Image credit: Reto Stöckli, NASA Earth Observatory
By Drew Johnson
The Environmental Protection Agency recently finalized yet another regulation aimed at curbing greenhouse gas emissions. The new rule, which deals specifically with gases known as hydrochloroflourocarbons or HFCs, is just the latest in the Obama Administration’s misguided efforts to slow climate change through government regulations.
But while carbon dioxide and other emissions regulations continue to pile up, the basis for such policies is looking weaker each day. In the last few years, a number of scientific studies have suggested that the climate is less sensitive to carbon pollution than previously believed. What is beyond dispute, however, is that that sweeping emissions rules cost our economy jobs, drive up the price of energy, and hold back promising domestic industries like oil and gas.
Before they inflict any more harm on our economy, environmental regulators should make sure their greenhouse gas rules reflect the most up-to-date science. That’s not currently the case.
After rising for decades, the Earth's average surface temperature has effectively leveled off since 1998, according to the UN’s Intergovernmental Panel on Climate Change.
This so-called "pause" in global warming has revealed the inadequacies of climate models that forecasted a steady rise in temperature for years to come. As recently as 2007, the IPCC was predicting that the planet's temperature would rise by an average of .2 degrees Celsius over the next two decades.
The unexpected pause also calls into question the relationship between carbon emissions and climate change. After all, since 1998, CO2 emissions from fossil fuels have risen by more than 27 percent, with little noticeable effect on the climate.
A host of recent research has cast doubt on prevailing views about the climate's sensitivity to carbon emissions. In a study published in September’s edition of the scientific journal Climate Dynamics, for instance, scientists Judith Curry and Nicholas Lewis show that the change in temperature that results from a doubling of atmospheric carbon is considerably lower than many current climate simulations suggest.
Other studies published in journals like Nature Geoscience and Earth System Dynamics reach similar conclusions.
None of these scientific findings, however, seem to have fazed EPA regulators. Earlier this year, the agency proposed a historic rule that would cut emissions from existing power plants by 30 percent by 2030. The new restrictions on HFCs are yet more proof that the EPA stands firm in its belief that cutting emissions is the best way to address climate change, even though science says otherwise.
It's bad enough that a group of regulators that pride themselves on their commitment to science is so willing to ignore straightforward evidence. What's worse is that, by continuing to issue such strict greenhouse gas rules, the EPA is exacting an enormous cost on average Americans.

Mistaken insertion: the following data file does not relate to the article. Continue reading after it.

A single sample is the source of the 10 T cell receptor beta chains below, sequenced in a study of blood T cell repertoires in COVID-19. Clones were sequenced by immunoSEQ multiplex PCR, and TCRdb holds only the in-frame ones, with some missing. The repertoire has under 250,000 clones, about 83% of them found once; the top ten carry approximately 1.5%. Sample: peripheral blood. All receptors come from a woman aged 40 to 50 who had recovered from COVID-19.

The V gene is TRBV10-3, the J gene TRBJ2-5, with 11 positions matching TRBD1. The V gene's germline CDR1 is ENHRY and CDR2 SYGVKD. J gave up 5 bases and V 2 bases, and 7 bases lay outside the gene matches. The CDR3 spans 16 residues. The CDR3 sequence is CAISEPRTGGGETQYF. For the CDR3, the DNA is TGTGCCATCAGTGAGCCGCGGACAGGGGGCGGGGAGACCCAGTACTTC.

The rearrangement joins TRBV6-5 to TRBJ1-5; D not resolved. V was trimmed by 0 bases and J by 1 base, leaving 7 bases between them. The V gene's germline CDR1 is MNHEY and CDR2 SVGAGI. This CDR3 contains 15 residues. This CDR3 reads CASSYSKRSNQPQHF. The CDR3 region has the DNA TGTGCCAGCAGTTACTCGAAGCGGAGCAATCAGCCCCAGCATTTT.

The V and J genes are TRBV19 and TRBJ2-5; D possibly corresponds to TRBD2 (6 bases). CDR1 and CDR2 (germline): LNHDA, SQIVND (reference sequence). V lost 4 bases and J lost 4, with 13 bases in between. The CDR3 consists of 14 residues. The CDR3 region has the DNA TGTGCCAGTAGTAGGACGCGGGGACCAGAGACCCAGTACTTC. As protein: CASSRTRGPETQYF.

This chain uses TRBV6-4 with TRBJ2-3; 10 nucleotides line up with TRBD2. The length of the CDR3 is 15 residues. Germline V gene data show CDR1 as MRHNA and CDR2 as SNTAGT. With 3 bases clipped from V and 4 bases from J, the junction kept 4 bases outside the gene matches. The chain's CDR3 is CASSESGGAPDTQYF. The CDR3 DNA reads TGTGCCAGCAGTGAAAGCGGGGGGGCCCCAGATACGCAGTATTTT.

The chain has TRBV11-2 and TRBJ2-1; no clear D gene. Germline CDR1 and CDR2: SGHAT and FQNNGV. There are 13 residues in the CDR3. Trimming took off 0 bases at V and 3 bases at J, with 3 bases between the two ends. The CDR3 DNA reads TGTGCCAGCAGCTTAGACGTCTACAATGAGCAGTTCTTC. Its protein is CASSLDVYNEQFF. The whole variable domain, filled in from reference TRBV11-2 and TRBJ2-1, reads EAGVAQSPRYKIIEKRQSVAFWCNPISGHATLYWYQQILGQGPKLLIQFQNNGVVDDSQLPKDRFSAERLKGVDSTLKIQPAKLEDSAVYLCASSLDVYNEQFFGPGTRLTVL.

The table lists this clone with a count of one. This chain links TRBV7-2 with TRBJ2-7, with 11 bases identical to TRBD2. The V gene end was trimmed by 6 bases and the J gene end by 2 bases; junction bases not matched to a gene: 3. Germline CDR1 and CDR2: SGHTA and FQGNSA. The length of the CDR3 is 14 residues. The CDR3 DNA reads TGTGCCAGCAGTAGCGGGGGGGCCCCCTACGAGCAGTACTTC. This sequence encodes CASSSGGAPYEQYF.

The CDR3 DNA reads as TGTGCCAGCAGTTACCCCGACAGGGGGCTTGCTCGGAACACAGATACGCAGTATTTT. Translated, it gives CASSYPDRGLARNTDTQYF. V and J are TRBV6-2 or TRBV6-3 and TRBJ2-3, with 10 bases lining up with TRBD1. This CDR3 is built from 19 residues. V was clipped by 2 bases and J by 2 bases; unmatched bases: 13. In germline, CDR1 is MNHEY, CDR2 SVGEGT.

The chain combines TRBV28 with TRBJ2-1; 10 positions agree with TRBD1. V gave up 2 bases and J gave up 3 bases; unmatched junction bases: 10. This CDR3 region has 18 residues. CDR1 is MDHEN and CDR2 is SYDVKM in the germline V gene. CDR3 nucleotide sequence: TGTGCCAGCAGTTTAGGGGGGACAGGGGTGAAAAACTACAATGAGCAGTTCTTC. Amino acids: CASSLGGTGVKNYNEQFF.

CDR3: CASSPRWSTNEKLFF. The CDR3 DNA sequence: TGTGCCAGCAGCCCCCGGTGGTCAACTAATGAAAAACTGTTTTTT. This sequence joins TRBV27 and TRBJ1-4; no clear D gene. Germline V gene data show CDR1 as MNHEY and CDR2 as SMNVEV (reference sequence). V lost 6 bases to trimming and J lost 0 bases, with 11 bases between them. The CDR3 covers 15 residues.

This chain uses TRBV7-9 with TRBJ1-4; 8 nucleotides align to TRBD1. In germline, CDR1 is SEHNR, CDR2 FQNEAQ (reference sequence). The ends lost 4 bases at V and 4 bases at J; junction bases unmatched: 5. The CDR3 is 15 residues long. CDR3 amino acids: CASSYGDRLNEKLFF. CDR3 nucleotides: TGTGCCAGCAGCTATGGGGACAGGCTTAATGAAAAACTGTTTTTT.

For example, the proposed power plant rule is expected to raise electricity prices by as much as 20 percent in some states by 2031, according to the consulting firm NERA.
Carbon restrictions also threaten the wider economy, particularly the nation's thriving energy sector. Recent advances in extracting oil and gas from shale rock formations have sparked an unprecedented domestic energy boom.
In 2012 alone, the shale revolution supported 2.1 million jobs and contributed $283 billion to the national economy, according to the consulting firm IHS. By the end of the decade, this sector is expected to create an additional 3.3 million American jobs, while adding $2,700 to the average household's disposable income.
Heavy-handed greenhouse gas regulations, however, could easily disrupt this segment of our economy by making it far more expensive to take advantage of our country's energy resources.
In order to comply with the 30 percent emissions cut proposed in the EPA's power-plant rule, for example, natural-gas plants will need to install carbon capture and sequestration systems. According to IHS, such technologies increase the cost of constructing natural-gas power plants by 60 percent. In effect, such restrictions transform an affordable energy source into an expensive one.
All told, the emissions rule for power plants will cost our economy an estimated $51 billion dollars and 224,000 jobs a year for well over the next decade. This would be an enormous price to pay even if carbon emissions were as hazardous to the environment as many in the green movement believe them to be.
But it's far from clear just how sensitive the Earth's climate is to atmospheric CO2. And until the relationship between global warming and carbon emissions is better established, the EPA owes it to Americans to proceed cautiously.
Drew Johnson is a senior fellow at the Taxpayers Protection Alliance, a nonpartisan, nonprofit educational organization dedicated to a smaller, more responsible government.